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BY T.K. Malhotra

RURAL roads constitute about 80 per cent of Indian Road Network of 3.3 million km. While National Highways account for 65,569 km being 2 per cent, State Highways run into a length of 1,28,800 km sharing 4 per cent. Major District Roads constitute about 14 per cent of total Network with 4,70,000 km. The total road network is calculated to be 31,33,769 km.

It is an uphill task to maintain and manage roads and highways with 85 per cent of passenger and 70 per cent of goods traffic. Even being 2 per cent of net roadwork, national highways remain burdened with 40 per cent of traffic and therefore regular upkeep and monitoring is required.

Pre Independence (1947), the total length of National Highways was just 21,440 km, which has since increased around three times during the last 57 years. The total length of 65,569 km of National Highways comprises of 6,514 km (10%) with 4-lane carriage, 36,106 km (55%) with 2-lane carriage and 22,949 km (35%) with single lane/intermediate lane carriage.

Through the Corridor Management, National Highways Authority of India is thriving hard to ensure smooth flow of traffic, optimize the operation cause and enhance the road safety. Engineering improvement and incident management are the two important elements to take care of route patrolling, tow-away cranes, ambulance service, information boards and control stations.

NHAI is now engaged in Road Safety Audit of a stretch of 2,757 km on the following sections: . Delhi-Jaipur-Kishangarh-Udaipur-Ratanpur (798Km) . Ratanpur-Ahmedabad-Surat-Kajali-Deesa (825Km). Kajali-Manor-Sarole-Satara-Belgaum-Hubli-Haveri (547Km). Haveri-Harihar-Sira-Neelman gla - Krishnagiri - Ranipet -Poonam - alee (587Km).

NHAI needs to be complemented for devising the most scientific method to implement recommendations of Road Safety Audit at site. This exercise will certainly produce rich dividends to promote Road Safety on Highways. When it comes to making endeavors to take further initiative, NHAI has plans to associate all concerned including NGOs to develop effective monitoring and evaluation tools in this regard.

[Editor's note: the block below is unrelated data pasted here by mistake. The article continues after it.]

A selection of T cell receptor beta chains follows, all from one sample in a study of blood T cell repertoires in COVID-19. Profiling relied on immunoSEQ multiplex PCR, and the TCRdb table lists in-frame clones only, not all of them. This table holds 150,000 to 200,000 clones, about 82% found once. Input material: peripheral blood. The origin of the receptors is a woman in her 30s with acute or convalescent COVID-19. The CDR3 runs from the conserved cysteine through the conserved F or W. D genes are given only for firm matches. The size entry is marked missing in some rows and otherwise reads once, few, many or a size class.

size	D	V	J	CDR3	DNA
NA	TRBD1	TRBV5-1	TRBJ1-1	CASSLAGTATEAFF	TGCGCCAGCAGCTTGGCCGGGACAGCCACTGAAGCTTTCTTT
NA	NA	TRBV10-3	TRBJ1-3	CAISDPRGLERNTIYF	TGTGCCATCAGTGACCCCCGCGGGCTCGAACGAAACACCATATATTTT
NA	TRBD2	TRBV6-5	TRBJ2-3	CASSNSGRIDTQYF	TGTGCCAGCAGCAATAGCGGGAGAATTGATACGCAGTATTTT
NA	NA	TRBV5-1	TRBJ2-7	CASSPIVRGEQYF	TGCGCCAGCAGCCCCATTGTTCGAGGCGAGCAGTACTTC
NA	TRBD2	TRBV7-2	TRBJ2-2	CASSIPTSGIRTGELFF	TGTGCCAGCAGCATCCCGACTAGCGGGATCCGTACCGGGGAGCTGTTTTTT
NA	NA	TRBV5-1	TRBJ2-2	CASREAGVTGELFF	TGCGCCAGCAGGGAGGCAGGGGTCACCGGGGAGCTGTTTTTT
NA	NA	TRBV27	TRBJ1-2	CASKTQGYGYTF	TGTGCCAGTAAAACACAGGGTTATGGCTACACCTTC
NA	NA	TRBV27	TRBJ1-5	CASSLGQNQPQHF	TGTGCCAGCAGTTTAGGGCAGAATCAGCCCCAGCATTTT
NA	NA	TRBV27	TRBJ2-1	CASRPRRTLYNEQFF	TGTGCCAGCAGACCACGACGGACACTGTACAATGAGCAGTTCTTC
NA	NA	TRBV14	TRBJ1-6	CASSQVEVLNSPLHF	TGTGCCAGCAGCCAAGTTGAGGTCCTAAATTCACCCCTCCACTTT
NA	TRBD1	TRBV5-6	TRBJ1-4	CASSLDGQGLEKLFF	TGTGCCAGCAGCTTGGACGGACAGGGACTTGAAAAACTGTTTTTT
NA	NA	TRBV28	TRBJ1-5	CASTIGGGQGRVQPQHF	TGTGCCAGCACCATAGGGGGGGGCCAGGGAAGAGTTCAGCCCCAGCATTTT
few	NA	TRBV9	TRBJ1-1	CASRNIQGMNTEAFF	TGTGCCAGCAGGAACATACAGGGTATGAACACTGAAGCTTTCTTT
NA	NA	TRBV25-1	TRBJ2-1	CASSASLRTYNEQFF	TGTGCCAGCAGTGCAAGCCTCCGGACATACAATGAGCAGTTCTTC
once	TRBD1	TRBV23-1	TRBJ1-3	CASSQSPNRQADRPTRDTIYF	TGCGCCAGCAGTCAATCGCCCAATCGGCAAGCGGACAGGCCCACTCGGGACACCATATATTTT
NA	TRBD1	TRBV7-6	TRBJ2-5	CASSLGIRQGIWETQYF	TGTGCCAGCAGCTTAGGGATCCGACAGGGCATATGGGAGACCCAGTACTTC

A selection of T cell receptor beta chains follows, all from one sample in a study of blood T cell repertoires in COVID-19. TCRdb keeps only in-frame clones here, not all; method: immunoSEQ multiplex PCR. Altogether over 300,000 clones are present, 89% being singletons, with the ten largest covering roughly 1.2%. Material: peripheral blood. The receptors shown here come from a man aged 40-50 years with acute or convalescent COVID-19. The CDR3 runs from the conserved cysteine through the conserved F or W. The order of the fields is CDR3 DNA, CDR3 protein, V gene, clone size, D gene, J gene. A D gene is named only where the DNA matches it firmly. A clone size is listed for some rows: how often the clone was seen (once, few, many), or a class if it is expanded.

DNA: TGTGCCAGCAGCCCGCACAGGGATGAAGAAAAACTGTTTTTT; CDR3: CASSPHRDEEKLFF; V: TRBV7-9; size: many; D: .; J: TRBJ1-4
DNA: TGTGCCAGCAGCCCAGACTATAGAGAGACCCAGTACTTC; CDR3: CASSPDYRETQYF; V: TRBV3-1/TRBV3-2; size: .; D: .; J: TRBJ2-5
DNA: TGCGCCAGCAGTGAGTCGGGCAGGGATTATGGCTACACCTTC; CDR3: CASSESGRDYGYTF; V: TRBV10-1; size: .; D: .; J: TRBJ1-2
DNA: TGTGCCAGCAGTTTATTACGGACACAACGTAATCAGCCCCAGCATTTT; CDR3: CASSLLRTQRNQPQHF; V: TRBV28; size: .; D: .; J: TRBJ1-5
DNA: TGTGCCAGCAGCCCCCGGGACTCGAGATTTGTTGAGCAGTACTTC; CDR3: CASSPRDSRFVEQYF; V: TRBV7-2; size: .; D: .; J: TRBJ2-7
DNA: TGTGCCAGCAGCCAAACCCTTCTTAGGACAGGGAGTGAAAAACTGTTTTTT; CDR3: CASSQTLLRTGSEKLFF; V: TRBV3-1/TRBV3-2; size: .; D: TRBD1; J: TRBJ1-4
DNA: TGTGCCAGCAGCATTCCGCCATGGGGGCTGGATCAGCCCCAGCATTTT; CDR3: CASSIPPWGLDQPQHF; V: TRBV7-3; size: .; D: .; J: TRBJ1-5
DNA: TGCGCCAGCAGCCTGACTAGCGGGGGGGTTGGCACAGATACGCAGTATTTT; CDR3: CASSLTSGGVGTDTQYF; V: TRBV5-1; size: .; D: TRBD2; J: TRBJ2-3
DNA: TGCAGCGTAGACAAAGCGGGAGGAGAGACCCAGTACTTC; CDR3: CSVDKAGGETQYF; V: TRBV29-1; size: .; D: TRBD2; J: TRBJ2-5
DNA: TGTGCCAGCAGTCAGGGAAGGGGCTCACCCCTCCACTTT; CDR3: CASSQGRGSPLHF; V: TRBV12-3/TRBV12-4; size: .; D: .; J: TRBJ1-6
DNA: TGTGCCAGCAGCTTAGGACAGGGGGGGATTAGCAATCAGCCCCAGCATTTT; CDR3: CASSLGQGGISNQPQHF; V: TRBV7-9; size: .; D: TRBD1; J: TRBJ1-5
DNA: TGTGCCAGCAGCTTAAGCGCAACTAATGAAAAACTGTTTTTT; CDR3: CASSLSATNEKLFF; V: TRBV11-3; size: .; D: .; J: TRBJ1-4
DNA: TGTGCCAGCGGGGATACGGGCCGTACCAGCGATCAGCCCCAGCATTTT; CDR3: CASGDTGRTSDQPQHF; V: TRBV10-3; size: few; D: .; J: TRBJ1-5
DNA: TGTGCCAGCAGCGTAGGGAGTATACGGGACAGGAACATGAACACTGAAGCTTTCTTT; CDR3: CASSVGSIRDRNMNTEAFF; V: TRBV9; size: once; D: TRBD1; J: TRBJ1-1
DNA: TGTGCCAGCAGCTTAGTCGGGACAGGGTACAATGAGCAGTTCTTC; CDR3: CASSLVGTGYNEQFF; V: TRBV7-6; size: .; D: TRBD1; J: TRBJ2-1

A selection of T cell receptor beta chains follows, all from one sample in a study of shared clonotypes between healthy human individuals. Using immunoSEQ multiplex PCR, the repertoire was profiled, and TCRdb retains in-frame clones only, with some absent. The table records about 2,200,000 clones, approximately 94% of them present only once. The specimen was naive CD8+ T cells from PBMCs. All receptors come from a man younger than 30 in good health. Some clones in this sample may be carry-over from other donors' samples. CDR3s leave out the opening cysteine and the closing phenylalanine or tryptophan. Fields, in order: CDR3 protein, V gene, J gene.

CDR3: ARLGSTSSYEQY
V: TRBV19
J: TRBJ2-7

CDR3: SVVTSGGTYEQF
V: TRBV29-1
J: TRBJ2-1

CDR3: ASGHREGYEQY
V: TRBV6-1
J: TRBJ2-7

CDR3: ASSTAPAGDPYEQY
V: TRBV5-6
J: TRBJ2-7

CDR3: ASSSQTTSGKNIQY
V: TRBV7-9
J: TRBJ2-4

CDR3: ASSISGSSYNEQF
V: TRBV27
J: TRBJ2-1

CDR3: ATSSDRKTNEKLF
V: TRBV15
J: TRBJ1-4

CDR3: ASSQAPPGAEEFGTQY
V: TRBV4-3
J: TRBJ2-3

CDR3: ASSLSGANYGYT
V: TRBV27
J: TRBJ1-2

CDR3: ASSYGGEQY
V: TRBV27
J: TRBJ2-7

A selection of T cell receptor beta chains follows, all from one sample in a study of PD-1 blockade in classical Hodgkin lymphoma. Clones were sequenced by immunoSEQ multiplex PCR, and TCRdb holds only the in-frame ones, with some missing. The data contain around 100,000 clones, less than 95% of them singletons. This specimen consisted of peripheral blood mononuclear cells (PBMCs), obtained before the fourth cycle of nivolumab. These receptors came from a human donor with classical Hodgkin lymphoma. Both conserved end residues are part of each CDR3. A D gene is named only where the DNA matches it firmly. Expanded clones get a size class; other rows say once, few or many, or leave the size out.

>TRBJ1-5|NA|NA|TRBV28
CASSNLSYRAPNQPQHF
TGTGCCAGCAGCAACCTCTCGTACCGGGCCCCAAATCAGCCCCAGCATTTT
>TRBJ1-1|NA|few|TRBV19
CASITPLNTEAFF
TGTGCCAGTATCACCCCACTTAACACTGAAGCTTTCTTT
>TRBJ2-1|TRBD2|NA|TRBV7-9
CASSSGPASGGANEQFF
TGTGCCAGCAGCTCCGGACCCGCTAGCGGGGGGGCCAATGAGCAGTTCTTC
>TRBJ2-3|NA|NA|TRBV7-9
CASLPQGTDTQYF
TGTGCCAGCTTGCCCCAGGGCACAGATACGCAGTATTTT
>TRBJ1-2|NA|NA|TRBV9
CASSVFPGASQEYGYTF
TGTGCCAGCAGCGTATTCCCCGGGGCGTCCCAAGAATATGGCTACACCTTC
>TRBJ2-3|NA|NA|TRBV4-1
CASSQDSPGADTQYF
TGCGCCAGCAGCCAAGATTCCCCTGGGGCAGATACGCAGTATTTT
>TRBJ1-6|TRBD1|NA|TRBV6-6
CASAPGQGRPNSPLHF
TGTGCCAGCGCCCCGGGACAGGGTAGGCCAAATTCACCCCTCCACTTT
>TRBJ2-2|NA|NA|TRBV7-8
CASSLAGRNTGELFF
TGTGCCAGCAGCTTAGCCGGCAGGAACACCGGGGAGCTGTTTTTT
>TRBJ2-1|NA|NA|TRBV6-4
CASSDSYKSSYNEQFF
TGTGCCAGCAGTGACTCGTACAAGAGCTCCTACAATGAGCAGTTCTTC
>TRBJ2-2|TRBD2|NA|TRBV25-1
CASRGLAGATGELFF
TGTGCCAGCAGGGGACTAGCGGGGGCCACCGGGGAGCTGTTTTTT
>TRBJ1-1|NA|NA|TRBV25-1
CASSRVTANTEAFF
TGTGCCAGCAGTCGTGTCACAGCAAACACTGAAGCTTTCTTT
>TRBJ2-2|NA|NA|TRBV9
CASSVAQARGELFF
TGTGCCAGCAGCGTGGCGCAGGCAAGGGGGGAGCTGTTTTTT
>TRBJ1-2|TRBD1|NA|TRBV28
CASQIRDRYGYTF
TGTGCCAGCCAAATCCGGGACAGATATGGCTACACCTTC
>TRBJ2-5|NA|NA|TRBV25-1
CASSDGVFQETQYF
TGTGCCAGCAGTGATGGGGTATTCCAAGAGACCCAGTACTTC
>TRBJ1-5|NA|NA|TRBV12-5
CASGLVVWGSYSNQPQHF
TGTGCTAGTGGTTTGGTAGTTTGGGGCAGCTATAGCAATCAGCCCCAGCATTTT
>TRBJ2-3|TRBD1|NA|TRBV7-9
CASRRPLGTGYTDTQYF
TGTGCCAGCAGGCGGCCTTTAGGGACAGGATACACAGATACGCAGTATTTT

In the Meeting held on April 17, 2006, your President representing the interest of Federation of Indian Automobile Associations and its National and International Members, brought to the notice of the Advisory Group of NHAI the 'Drink - Drive' culture being promoted by liquor vends on Highways. It is a growing nightmare generating high degree of risk both to traffic and road infrastructure. Liquor related toll on Highways is inclining every passing month. Against the directions of the Apex Court and provisions under the excise policy the vends are flourishing just 10 to 25 meters from highways against the minimum permitted distance of 75 meters from the road.

It is indeed surprising that in complete disregard to the apprehensive risks, these vends are permitted to use an open area to allow the drivers and passengers to consume liquor on National Highway No.1 at Buttana, consumption of liquor is almost free for all irrespective of the age group. Dhabas are often used as free booze and meals zones. Drivers and many of the passengers traveling long distance on state owned buses frequently indulge in drinking. It is even said that the buses are made to halt purposely at these soft points to force passengers to take food etc. etc.!!! Surbhi Dhaba Complex is the place in point.

Painted prominently on liquor vends on National Highway No. 1 in Ambala, Kurukshetra and Karnal District are the catchy messages inducing drivers and the passengers for a deadly cocktail:-


There are many liquor shops on Chandigarh Shimla Highway and the one on the road leading to Mohali. Such like trouble spots need immediate attention by the Authorities. As we are aware, road traffic accidents account for 33.2 percent of total accidental deaths. It is the need of the day to evolve ways and means with social awareness to ensure that National Highways are free of road accidents. Highways cannot be safe if earning revenue from excise continues to be the priority with the Government.